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I run a startup that is the richest pot of cultural stew you will find. We are 2 years old, 42 employees and over 19 nationalities. 80% of my team members are first generation immigrants. Including me, the founder.
It taken an uncommon, entrepreneurial will to move to a foreign country, plant your feet, and persevere at building a successful life. If you collect all these “wills” and put them together in a room working towards a mission, that mission, for sure, has a higher chance at success. As a company, I would wager that Suuchi Inc grew fast because of the high percentage of 1st generation immigrants making the team.
In fact, “40 percent of Fortune 500 companies were founded by immigrants or their children.” It is not just the Fortune 500 companies. “Immigrants started 28% of all new U.S. businesses in 2011, despite accounting for just 12.9% of the U.S. population.” In other words, “Immigrants are more than twice as likely to start a business as the native-born.” (Source: New American Economy)
The ongoing political case against immigrant visas and immigrants in general is a death knell for new businesses. I have a simple theory, and it goes beyond saying that startups are more successful with immigrant founders. Apply the multiplier, and hence the startup’s probability to survive and thrive is many times magnified with MORE immigrants composing the team. For example: if we evaluate a company’s progress against a 3-parameter scorecard, for each parameter, a company is stronger if it is an immigrant heavy company:
1) Technology: a report published by the population reference bureau broke down the number of workers in science and engineering by place of birth. About 1/3rd of all these workers were foreign born in 2006, and this percentage has only increased in the last 10 years. Any startup needs a technology fingerprint. It is far easier building the technology team when you have a flow of American immigrants from China and India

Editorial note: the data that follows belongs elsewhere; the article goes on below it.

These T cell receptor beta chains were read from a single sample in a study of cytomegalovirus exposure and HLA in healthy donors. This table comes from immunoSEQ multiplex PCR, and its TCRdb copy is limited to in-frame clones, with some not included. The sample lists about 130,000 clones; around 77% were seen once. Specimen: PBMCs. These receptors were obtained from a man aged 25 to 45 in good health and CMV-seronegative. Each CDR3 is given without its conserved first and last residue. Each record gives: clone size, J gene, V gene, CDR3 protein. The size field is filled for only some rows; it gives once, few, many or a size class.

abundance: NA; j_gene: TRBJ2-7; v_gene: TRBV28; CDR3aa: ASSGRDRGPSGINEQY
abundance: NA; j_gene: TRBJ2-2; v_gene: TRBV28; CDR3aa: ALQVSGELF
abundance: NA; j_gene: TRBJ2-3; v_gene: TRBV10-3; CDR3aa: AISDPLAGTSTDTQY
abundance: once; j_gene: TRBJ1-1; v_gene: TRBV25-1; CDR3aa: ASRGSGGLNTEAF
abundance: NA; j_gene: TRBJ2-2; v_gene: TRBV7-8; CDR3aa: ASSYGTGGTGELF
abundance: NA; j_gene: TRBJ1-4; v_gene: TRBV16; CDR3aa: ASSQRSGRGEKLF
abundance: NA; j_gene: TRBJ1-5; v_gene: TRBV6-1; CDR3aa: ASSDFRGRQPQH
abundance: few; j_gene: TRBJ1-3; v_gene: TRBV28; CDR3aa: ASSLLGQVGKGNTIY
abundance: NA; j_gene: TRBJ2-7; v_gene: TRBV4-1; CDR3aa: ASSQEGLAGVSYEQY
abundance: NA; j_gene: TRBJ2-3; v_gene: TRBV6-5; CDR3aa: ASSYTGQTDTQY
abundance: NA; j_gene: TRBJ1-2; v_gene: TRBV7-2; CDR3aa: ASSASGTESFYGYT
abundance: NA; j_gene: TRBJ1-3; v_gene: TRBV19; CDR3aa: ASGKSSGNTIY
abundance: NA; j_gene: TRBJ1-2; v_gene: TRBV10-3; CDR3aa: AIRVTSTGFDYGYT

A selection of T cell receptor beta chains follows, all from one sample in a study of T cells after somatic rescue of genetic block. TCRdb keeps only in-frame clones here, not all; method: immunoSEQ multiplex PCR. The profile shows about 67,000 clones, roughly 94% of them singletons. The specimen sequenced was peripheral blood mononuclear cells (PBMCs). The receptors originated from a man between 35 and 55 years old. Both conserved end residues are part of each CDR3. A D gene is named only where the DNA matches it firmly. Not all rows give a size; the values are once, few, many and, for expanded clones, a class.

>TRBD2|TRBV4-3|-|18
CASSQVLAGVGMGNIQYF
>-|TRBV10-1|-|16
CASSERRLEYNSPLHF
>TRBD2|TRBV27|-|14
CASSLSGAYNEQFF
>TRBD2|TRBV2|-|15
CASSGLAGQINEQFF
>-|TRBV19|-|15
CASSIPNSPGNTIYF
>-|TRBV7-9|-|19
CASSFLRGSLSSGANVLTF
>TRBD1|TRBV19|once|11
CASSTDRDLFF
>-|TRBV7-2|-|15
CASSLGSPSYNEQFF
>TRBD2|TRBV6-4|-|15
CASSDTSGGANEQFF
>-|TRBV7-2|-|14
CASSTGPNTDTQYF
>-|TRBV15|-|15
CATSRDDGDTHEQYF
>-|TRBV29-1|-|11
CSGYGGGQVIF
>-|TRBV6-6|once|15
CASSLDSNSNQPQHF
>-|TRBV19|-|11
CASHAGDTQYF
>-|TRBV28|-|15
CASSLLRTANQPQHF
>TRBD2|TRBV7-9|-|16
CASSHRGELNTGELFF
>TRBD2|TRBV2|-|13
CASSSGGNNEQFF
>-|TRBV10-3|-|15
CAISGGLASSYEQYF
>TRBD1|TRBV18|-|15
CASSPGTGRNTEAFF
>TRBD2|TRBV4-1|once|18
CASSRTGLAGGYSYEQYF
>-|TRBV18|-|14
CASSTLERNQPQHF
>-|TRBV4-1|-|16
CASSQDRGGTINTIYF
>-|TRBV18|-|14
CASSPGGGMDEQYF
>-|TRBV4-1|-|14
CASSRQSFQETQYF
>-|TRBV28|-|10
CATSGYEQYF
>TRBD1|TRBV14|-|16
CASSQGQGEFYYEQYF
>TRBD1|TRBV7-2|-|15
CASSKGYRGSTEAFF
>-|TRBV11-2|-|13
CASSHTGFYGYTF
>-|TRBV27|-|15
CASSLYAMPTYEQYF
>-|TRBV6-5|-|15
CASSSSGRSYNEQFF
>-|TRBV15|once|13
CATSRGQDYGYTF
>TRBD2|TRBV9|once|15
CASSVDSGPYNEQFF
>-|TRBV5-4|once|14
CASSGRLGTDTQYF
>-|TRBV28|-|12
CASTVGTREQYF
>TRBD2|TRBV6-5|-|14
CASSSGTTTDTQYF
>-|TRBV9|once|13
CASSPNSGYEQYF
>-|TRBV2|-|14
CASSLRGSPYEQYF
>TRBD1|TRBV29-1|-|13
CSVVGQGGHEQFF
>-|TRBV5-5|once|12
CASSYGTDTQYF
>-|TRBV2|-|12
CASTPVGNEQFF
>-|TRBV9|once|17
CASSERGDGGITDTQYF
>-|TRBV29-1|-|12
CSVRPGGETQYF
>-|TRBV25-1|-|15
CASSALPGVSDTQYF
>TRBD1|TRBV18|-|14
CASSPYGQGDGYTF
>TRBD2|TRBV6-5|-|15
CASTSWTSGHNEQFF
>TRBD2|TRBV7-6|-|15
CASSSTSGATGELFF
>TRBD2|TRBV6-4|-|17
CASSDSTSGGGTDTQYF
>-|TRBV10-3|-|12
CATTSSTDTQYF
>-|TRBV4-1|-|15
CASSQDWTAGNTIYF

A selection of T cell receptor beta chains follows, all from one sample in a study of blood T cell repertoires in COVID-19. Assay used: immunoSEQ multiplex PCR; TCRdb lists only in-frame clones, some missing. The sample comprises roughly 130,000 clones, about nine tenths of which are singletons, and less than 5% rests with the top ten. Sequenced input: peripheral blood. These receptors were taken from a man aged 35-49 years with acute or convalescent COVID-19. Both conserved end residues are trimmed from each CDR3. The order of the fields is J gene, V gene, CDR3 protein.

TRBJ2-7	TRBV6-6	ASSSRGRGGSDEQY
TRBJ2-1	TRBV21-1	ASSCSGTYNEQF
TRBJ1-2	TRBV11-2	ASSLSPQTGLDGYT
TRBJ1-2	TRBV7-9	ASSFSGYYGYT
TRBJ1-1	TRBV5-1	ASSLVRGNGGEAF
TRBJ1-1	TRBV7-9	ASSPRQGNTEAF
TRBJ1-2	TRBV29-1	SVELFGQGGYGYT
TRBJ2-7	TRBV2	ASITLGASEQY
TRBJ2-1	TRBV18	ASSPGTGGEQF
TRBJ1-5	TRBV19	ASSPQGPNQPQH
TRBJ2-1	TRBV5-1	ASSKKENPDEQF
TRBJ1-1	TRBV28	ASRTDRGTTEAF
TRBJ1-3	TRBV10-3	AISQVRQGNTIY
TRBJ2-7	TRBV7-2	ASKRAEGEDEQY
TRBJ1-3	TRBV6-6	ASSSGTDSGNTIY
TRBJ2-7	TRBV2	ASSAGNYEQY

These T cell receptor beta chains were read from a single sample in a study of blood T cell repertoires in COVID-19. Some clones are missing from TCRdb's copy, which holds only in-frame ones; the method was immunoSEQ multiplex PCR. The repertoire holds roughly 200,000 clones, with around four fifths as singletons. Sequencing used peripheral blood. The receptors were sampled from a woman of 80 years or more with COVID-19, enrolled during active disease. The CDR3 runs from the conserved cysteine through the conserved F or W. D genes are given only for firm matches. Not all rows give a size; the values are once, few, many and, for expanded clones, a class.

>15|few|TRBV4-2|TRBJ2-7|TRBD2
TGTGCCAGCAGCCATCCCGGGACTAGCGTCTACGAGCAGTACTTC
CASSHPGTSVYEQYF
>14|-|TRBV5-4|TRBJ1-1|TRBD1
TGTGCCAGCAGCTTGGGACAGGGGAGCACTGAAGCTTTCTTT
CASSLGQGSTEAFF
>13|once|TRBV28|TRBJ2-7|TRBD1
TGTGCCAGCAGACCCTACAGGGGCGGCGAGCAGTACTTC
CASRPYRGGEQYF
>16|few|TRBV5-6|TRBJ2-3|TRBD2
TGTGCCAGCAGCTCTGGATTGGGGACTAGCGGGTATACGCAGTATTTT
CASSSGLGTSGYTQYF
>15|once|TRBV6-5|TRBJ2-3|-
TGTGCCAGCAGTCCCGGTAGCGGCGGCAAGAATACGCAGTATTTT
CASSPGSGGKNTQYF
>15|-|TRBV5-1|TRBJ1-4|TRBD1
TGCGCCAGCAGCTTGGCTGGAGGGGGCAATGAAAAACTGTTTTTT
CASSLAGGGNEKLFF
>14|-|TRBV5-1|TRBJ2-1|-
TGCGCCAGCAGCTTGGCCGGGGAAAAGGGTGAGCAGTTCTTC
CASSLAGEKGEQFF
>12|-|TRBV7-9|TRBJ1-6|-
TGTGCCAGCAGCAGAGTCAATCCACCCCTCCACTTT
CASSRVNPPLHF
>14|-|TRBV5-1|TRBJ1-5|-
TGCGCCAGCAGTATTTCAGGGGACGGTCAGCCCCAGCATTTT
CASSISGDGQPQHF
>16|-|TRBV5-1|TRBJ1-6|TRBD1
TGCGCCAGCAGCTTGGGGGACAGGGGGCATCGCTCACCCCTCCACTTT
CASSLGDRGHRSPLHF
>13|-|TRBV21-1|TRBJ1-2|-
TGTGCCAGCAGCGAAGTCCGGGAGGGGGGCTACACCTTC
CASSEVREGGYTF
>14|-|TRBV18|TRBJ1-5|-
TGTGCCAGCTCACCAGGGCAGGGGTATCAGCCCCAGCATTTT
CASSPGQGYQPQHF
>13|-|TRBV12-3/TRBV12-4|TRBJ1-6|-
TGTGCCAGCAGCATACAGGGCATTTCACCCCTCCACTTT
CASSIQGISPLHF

2) Manufacturing: at Suuchi Inc, our model is based on riding the return of manufacturing demand in the United States. For all manufacturing, especially for apparel, skilled workers greatly reduced in this sector since jobs went out. The pool of immigrant Americans are helping slowly bring back the skillset home, slowly but steadily.
3) Cultural & Emotional: as an immigrant, I feel a tenacity to achieve and a love for my business and a love for this country because it allowed me an opportunity. As cliché as that sounds, that cliché is an immigrant heart song that has built many a billion-dollar company.
Immigrants are hardworking, ambitious, and gritty. There is no luxury of entitlement. There is gratitude for everything accomplished but a fear of complacency that prevents from taking those accomplishments for granted.
So, to repeat: If immigrants are restricted from flowing in, that political decision would have serious ramifications for the startup ecosystem.
Here’s the most important point though: In describing all these attributes that make for a persistent startup team, are we not describing the ethos of being American? The political campaign against immigrants is amusing, scary and ridiculous. But it is also moot. Because really, all Americans that make the case against immigrants come from those that risked it into the country at some point. At the end, there is one truth, whether we’re talking startups or not:
We are American because we are immigrants. We are immigrants because we are American.
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